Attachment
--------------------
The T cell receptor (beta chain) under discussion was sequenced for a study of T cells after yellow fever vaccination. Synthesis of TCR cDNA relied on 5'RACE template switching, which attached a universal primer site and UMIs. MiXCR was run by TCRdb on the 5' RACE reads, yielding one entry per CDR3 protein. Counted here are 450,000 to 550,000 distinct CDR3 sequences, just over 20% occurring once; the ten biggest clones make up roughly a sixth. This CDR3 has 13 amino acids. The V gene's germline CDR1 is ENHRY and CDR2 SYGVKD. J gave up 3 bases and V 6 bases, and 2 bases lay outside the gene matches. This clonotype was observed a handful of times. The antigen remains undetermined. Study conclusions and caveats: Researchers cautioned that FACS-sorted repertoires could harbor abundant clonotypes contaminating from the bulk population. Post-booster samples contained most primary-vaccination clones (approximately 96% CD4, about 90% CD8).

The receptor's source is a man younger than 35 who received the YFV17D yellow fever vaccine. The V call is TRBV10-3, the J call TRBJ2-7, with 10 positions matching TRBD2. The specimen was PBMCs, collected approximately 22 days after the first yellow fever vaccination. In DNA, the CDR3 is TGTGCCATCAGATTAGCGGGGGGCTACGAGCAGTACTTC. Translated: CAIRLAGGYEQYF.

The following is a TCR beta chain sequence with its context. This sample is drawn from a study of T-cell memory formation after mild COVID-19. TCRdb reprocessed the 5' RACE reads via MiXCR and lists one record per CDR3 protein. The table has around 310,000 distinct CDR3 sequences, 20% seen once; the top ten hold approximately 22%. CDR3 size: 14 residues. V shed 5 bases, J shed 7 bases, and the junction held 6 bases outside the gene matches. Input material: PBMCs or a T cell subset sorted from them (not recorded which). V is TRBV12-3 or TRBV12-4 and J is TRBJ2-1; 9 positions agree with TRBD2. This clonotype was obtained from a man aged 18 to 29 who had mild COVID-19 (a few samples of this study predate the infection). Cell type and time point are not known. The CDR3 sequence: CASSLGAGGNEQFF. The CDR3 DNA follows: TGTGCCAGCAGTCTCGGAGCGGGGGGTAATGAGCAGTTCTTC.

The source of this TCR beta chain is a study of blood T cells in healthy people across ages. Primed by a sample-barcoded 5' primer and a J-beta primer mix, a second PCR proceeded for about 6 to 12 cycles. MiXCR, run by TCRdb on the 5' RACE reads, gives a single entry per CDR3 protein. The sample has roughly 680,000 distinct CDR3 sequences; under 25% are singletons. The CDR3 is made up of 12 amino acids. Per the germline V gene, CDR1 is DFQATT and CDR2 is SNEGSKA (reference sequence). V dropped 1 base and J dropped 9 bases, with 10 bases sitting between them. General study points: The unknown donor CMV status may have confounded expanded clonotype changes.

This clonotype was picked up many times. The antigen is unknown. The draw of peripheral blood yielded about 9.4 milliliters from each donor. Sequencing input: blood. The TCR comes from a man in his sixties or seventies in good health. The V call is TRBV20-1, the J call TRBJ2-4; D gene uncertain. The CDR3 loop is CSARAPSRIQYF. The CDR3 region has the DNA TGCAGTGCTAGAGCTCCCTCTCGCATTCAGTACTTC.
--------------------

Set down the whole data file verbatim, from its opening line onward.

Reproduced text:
The T cell receptor (beta chain) under discussion was sequenced for a study of T cells after yellow fever vaccination. Synthesis of TCR cDNA relied on 5'RACE template switching, which attached a universal primer site and UMIs. MiXCR was run by TCRdb on the 5' RACE reads, yielding one entry per CDR3 protein. Counted here are 450,000 to 550,000 distinct CDR3 sequences, just over 20% occurring once; the ten biggest clones make up roughly a sixth. This CDR3 has 13 amino acids. The V gene's germline CDR1 is ENHRY and CDR2 SYGVKD. J gave up 3 bases and V 6 bases, and 2 bases lay outside the gene matches. This clonotype was observed a handful of times. The antigen remains undetermined. Study conclusions and caveats: Researchers cautioned that FACS-sorted repertoires could harbor abundant clonotypes contaminating from the bulk population. Post-booster samples contained most primary-vaccination clones (approximately 96% CD4, about 90% CD8).

The receptor's source is a man younger than 35 who received the YFV17D yellow fever vaccine. The V call is TRBV10-3, the J call TRBJ2-7, with 10 positions matching TRBD2. The specimen was PBMCs, collected approximately 22 days after the first yellow fever vaccination. In DNA, the CDR3 is TGTGCCATCAGATTAGCGGGGGGCTACGAGCAGTACTTC. Translated: CAIRLAGGYEQYF.

The following is a TCR beta chain sequence with its context. This sample is drawn from a study of T-cell memory formation after mild COVID-19. TCRdb reprocessed the 5' RACE reads via MiXCR and lists one record per CDR3 protein. The table has around 310,000 distinct CDR3 sequences, 20% seen once; the top ten hold approximately 22%. CDR3 size: 14 residues. V shed 5 bases, J shed 7 bases, and the junction held 6 bases outside the gene matches. Input material: PBMCs or a T cell subset sorted from them (not recorded which). V is TRBV12-3 or TRBV12-4 and J is TRBJ2-1; 9 positions agree with TRBD2. This clonotype was obtained from a man aged 18 to 29 who had mild COVID-19 (a few samples of this study predate the infection). Cell type and time point are not known. The CDR3 sequence: CASSLGAGGNEQFF. The CDR3 DNA follows: TGTGCCAGCAGTCTCGGAGCGGGGGGTAATGAGCAGTTCTTC.

The source of this TCR beta chain is a study of blood T cells in healthy people across ages. Primed by a sample-barcoded 5' primer and a J-beta primer mix, a second PCR proceeded for about 6 to 12 cycles. MiXCR, run by TCRdb on the 5' RACE reads, gives a single entry per CDR3 protein. The sample has roughly 680,000 distinct CDR3 sequences; under 25% are singletons. The CDR3 is made up of 12 amino acids. Per the germline V gene, CDR1 is DFQATT and CDR2 is SNEGSKA (reference sequence). V dropped 1 base and J dropped 9 bases, with 10 bases sitting between them. General study points: The unknown donor CMV status may have confounded expanded clonotype changes.

This clonotype was picked up many times. The antigen is unknown. The draw of peripheral blood yielded about 9.4 milliliters from each donor. Sequencing input: blood. The TCR comes from a man in his sixties or seventies in good health. The V call is TRBV20-1, the J call TRBJ2-4; D gene uncertain. The CDR3 loop is CSARAPSRIQYF. The CDR3 region has the DNA TGCAGTGCTAGAGCTCCCTCTCGCATTCAGTACTTC.